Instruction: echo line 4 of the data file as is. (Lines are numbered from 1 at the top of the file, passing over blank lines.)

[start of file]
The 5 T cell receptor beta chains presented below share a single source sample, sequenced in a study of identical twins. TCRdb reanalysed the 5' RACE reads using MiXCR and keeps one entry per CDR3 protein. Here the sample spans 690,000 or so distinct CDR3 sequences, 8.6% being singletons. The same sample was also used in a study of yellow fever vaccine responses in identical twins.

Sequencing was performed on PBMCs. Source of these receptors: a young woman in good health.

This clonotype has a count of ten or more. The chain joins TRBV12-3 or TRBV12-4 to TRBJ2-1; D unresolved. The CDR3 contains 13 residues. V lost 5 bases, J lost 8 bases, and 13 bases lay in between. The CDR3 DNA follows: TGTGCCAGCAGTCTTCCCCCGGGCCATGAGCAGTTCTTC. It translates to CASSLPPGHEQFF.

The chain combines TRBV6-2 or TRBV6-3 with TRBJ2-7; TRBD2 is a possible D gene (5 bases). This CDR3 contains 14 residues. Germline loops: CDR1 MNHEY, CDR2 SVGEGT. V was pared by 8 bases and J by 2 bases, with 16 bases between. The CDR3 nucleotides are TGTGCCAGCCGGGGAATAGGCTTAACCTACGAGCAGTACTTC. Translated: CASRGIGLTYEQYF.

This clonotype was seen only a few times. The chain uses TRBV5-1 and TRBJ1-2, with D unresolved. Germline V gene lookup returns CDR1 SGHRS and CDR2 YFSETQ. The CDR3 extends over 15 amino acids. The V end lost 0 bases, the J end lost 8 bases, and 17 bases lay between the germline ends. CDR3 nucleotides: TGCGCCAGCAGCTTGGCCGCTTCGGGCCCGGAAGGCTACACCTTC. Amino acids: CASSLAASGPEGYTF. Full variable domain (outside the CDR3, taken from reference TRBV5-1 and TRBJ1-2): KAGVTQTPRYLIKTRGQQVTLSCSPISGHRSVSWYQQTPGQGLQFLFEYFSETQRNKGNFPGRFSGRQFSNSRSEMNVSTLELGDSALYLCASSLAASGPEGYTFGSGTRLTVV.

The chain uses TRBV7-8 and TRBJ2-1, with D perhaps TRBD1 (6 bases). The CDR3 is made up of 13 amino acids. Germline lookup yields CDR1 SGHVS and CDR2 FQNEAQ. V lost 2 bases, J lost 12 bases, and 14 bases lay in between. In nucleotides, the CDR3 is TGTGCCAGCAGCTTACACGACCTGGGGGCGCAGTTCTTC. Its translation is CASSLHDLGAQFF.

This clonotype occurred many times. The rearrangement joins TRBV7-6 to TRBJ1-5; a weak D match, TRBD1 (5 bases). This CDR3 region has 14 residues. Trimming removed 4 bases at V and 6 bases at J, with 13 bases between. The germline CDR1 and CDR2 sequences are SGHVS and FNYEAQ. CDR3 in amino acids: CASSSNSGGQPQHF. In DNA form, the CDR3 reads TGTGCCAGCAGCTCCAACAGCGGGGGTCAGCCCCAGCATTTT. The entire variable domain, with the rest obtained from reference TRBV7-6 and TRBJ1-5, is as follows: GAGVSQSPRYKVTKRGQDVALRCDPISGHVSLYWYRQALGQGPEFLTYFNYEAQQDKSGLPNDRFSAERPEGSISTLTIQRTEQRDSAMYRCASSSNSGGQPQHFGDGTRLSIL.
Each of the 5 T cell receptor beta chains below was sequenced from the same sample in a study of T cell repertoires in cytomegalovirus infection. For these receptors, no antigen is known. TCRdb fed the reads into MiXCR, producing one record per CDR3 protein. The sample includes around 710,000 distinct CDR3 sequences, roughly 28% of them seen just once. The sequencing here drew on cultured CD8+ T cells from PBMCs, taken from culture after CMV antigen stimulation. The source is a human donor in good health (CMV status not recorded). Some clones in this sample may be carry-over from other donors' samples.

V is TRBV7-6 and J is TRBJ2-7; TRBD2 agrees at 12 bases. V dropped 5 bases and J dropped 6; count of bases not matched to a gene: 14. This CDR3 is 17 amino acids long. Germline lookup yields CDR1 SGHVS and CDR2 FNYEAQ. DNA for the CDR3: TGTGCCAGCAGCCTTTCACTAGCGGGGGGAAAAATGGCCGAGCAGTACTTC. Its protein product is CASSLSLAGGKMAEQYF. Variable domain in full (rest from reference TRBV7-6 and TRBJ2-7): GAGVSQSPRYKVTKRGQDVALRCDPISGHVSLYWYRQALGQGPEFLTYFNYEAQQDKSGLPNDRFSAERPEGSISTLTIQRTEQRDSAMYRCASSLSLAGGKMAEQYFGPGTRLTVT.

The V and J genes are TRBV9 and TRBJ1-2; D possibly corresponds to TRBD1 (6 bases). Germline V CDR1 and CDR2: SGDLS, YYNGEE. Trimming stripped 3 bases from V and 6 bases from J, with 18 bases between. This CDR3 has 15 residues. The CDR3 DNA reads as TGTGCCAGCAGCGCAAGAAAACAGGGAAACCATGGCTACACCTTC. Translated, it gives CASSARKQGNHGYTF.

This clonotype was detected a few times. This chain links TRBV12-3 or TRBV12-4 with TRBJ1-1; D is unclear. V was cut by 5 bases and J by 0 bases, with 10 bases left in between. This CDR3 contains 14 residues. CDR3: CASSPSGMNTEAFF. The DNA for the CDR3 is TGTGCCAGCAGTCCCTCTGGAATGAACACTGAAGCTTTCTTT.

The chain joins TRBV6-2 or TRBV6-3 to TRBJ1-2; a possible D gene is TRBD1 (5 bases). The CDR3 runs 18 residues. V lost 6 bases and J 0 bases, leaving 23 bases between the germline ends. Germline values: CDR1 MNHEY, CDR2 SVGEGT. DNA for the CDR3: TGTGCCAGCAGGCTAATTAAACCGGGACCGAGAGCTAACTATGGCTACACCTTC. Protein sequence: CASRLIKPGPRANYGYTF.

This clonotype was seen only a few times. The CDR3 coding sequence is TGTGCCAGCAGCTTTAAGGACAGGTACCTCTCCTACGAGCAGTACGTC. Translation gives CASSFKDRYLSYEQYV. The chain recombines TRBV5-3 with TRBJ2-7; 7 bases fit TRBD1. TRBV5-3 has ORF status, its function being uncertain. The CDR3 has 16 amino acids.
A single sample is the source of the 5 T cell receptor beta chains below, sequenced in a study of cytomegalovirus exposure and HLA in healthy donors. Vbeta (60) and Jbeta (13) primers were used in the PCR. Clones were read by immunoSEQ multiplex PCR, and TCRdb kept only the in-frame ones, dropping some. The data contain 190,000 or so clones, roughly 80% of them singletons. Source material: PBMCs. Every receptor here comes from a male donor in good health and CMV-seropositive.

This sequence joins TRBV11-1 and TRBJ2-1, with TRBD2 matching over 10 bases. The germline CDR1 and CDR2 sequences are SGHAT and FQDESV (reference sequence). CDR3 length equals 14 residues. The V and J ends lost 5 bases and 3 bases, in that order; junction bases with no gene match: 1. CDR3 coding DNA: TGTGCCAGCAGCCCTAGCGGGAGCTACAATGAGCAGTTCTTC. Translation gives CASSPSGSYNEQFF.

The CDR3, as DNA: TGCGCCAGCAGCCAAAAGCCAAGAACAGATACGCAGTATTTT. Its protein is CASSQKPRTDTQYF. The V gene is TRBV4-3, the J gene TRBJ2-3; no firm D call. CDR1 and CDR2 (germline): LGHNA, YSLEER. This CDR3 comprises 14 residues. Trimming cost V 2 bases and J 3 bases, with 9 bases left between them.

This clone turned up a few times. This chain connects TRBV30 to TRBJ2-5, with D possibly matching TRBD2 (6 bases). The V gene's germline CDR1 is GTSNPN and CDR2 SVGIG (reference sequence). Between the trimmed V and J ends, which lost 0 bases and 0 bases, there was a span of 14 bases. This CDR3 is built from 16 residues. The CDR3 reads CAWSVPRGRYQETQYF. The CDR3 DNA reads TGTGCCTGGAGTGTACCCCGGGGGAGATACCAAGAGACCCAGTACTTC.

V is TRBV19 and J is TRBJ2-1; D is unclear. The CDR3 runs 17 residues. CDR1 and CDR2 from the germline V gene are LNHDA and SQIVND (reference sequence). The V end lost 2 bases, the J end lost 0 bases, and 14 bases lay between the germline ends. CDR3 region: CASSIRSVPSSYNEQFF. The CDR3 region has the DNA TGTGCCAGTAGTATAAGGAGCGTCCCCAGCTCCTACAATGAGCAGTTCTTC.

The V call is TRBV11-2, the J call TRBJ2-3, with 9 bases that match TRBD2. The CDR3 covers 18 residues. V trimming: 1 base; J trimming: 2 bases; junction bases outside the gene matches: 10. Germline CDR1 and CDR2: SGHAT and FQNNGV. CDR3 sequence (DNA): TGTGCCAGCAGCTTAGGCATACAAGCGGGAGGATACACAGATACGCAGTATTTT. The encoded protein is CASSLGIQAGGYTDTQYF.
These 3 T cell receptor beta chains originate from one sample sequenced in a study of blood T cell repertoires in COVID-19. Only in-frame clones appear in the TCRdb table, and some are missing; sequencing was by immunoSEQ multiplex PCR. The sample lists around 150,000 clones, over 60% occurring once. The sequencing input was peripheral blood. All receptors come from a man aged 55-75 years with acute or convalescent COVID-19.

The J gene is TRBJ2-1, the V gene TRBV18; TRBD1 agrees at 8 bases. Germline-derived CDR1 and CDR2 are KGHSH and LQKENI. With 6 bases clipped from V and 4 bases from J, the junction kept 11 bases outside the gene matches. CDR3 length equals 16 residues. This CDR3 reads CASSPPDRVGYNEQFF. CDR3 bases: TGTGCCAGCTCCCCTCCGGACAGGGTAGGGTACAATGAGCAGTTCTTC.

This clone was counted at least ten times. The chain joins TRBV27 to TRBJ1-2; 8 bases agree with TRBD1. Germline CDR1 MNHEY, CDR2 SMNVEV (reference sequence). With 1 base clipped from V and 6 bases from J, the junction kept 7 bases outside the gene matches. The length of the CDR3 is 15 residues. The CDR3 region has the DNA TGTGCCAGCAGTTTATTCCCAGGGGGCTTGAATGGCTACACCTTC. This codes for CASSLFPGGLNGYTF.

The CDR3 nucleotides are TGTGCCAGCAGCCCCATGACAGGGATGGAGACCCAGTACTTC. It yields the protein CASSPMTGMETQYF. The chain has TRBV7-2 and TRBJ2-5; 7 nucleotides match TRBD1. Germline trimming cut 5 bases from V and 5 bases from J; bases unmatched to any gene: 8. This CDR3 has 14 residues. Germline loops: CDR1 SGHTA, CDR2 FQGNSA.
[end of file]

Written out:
The chain combines TRBV6-2 or TRBV6-3 with TRBJ2-7; TRBD2 is a possible D gene (5 bases). This CDR3 contains 14 residues. Germline loops: CDR1 MNHEY, CDR2 SVGEGT. V was pared by 8 bases and J by 2 bases, with 16 bases between. The CDR3 nucleotides are TGTGCCAGCCGGGGAATAGGCTTAACCTACGAGCAGTACTTC. Translated: CASRGIGLTYEQYF.